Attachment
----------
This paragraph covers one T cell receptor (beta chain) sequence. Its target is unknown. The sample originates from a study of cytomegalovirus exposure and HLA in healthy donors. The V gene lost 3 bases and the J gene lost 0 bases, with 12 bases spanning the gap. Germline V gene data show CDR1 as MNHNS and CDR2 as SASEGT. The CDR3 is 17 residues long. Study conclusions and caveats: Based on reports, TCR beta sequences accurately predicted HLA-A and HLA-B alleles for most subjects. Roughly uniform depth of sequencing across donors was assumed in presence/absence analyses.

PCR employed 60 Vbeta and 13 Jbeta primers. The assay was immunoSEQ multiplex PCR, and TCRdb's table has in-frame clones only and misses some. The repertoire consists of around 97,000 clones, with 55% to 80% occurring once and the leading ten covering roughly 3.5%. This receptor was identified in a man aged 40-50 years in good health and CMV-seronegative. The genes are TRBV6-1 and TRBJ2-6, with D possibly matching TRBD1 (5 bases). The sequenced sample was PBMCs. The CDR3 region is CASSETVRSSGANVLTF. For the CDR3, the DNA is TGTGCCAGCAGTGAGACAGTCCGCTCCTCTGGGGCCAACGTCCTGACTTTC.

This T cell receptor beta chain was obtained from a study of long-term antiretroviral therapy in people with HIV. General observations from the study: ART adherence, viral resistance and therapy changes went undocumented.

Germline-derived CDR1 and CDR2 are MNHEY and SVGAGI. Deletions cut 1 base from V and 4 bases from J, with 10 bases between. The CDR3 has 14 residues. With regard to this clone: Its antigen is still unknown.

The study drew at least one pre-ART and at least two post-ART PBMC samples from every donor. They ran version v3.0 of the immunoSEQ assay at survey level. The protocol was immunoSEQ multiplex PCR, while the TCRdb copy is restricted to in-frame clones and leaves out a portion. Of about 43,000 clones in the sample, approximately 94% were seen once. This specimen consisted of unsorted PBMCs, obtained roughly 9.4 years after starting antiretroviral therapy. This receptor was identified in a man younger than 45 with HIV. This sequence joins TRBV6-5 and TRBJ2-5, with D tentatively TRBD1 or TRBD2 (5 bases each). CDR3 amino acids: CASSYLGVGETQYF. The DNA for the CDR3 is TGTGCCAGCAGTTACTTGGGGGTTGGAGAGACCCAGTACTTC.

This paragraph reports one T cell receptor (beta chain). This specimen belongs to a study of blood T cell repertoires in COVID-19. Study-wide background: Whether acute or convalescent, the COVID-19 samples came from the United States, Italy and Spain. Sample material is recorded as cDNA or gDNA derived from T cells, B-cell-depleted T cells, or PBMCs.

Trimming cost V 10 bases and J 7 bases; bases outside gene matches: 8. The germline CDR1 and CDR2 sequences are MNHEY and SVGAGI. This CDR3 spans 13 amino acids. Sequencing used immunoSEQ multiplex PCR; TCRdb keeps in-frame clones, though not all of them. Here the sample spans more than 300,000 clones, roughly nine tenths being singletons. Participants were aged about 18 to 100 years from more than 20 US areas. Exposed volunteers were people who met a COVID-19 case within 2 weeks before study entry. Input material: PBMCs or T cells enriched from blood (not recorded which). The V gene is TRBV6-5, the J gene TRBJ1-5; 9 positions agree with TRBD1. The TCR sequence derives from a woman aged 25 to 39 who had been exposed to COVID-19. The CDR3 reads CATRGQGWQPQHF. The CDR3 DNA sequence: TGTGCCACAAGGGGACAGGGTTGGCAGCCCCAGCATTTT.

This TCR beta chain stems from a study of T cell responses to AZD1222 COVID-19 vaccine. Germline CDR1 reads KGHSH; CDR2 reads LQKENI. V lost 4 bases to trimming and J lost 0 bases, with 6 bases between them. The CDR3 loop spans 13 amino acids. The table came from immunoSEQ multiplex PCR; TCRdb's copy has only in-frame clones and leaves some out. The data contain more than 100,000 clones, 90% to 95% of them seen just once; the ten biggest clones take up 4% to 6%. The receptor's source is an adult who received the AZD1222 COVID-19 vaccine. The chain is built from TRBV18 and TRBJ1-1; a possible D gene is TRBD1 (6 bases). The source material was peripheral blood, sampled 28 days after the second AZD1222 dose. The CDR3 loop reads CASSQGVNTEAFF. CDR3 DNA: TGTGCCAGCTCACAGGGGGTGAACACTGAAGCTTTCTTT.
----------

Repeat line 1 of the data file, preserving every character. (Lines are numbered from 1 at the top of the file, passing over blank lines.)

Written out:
This paragraph covers one T cell receptor (beta chain) sequence. Its target is unknown. The sample originates from a study of cytomegalovirus exposure and HLA in healthy donors. The V gene lost 3 bases and the J gene lost 0 bases, with 12 bases spanning the gap. Germline V gene data show CDR1 as MNHNS and CDR2 as SASEGT. The CDR3 is 17 residues long. Study conclusions and caveats: Based on reports, TCR beta sequences accurately predicted HLA-A and HLA-B alleles for most subjects. Roughly uniform depth of sequencing across donors was assumed in presence/absence analyses.